18 May 2012

Father John Misty - Fear Fun

Reviewed By The Active Listener (7/10)

With seven albums already behind him it's got to be a little frustrating for J. Tillman that he's still most well known as the Fleet Foxes harmony-singing drummer.
All that should be set to change now with the release of "Fear Fun", his first release since quitting the Fleet Foxes, and first under his new moniker of Father John Misty.
Whereas his earlier albums were generally very intimate, they often suffered from feeling more like fragments than fully formed songs, and lacked the hooks that his songwriting mentors come up with on a regular basis.
The last couple of years in the Fleet Foxes however seem to have taught Tillman a thing or two about songwriting and dynamics, as "Fear Fun" is undoubtedly the most fully formed work he's come up with yet. Having Jonathan Wilson on hand to produce doesn't hurt either, I'm sure.
Lead off single "Hollywood Forever Cemetery Sings" may be one of the album's most immediate tracks, but it's not really a good indicator of what to expect to find here. While the album as a whole is pretty dark lyrically, the majority of tracks are musically handled with a much lighter touch than "HFCS".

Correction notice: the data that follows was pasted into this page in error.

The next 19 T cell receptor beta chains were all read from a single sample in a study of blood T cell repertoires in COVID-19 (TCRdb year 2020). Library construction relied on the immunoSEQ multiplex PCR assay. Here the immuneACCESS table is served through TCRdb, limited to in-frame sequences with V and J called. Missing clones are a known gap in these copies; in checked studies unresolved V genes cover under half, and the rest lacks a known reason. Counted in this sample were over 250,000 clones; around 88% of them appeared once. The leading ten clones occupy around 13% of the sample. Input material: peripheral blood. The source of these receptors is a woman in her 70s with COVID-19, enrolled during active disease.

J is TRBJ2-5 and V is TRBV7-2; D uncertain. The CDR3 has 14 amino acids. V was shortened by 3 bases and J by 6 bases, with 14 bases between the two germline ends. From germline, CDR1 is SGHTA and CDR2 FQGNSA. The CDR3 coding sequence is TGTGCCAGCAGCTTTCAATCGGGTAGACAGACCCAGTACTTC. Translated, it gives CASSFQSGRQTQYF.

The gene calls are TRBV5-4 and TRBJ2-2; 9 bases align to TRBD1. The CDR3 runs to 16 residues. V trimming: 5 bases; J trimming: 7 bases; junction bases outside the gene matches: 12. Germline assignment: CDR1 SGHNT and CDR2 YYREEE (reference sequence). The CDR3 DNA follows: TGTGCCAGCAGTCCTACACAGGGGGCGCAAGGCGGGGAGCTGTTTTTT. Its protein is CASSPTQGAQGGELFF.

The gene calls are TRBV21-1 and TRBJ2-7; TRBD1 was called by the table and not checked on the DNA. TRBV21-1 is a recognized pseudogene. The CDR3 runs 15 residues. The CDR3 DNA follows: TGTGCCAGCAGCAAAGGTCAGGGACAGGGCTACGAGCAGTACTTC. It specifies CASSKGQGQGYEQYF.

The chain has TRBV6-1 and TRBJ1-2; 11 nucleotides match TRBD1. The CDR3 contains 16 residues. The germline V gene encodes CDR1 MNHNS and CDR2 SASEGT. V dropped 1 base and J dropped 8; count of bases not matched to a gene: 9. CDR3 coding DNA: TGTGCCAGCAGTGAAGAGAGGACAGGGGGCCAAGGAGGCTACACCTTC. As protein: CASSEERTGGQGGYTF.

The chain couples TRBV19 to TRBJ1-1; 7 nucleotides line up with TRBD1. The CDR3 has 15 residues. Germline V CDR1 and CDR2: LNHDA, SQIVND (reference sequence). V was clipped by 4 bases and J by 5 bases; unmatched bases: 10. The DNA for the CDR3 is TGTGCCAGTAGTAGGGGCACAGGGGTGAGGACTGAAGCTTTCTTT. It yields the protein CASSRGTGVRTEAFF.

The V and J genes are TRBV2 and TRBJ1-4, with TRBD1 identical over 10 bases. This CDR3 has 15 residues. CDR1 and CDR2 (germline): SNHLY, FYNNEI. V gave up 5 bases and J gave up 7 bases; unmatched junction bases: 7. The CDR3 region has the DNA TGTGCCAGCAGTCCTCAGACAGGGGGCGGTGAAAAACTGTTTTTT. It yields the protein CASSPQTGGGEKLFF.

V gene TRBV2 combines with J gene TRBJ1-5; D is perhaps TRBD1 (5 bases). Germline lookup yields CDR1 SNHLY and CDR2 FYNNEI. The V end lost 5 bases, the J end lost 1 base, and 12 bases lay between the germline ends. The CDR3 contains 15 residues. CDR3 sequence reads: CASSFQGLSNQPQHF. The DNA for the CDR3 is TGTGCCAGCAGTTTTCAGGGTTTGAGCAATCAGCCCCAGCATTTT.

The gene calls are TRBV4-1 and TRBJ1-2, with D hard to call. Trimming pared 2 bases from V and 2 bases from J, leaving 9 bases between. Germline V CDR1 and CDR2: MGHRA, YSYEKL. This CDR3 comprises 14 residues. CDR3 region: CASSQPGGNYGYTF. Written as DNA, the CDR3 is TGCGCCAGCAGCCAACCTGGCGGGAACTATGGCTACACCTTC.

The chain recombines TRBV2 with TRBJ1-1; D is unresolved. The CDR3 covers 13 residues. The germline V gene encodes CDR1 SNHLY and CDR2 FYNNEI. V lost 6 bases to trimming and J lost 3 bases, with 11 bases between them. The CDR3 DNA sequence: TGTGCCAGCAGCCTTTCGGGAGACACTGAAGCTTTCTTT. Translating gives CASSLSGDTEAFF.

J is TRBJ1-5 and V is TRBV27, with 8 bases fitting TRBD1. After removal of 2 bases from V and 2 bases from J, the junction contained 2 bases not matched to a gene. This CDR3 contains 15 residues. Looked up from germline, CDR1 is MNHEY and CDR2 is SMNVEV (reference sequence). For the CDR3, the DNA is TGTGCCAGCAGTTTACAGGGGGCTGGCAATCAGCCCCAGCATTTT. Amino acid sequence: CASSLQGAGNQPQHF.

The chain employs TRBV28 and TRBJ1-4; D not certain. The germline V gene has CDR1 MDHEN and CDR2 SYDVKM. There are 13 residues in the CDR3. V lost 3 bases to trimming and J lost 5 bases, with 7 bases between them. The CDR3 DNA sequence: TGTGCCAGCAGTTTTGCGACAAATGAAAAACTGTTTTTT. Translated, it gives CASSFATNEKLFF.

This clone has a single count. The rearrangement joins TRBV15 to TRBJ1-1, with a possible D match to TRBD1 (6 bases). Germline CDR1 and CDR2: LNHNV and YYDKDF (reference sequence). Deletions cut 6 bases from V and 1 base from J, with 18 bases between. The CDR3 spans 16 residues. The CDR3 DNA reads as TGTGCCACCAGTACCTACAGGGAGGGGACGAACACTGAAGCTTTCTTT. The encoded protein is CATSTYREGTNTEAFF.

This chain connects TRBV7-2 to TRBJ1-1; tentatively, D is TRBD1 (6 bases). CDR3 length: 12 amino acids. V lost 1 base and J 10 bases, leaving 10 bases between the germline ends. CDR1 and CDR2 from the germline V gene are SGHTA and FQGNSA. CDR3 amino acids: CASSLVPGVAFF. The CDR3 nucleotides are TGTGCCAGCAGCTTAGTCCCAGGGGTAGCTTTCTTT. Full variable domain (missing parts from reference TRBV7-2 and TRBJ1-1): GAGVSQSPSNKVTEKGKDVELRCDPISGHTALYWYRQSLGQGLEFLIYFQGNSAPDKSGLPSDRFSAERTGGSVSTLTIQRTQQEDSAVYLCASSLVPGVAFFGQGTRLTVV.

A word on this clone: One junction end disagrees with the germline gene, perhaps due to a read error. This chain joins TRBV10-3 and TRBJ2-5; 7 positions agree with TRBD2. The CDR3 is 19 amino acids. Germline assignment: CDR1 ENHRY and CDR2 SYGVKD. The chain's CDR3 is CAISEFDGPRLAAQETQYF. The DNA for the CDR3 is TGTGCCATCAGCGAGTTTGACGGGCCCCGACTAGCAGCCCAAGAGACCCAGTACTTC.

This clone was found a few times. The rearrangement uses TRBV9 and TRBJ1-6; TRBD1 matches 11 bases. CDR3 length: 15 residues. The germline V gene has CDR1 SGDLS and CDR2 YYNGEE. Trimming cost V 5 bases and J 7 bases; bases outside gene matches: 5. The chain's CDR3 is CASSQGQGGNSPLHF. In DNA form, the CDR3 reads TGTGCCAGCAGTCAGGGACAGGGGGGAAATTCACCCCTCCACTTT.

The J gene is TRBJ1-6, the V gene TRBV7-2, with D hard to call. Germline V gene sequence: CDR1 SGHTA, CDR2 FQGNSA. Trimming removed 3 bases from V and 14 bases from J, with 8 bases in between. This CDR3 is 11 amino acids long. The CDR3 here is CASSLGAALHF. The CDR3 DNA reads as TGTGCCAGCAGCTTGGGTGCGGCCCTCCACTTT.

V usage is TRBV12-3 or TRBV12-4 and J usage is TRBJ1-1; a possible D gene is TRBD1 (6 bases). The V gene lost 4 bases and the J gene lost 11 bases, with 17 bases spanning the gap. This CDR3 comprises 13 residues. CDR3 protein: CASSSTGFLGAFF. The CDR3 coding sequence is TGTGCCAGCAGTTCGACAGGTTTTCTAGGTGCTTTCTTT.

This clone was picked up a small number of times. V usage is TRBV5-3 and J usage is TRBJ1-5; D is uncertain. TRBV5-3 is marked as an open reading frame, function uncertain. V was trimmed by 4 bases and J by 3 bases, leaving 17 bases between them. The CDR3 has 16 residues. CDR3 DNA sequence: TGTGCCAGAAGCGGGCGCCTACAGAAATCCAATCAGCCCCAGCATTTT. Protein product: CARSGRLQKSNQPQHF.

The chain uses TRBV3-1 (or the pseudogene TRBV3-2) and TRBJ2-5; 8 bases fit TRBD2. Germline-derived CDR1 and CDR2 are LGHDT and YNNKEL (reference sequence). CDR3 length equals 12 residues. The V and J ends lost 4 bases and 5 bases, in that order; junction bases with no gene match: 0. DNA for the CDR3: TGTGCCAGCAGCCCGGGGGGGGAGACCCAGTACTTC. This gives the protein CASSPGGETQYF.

There are traces of Fleet Foxes in the harmonies on tracks like "Only Son of the Ladiesman", but the sound is generally more geared towards the early seventies Laurel Canyon sound.
There are a few notable exceptions where Tillman is more explicit with his influences. "I'm Writing a Novel" is "Subterranean Homesick Blues" reinterpreted by J.J Cale. "This is Sally Hatchett" is "White Album" era Beatles with slashing electric guitars and a big string crescendo. "Well You Can Do It Without Me" is Randy Newman singing the Kinks " Acute Schizophrenia Blues".
It's a very consistent album, which is it's only real failing - it could do with a couple of really strong songs to take it to the next level, but for the meantime this will keep me going until the next Jonathan Wilson album emerges.
You can stream the whole album below, courtesy of Sub Pop.
Buy Fear Fun on CD Here.

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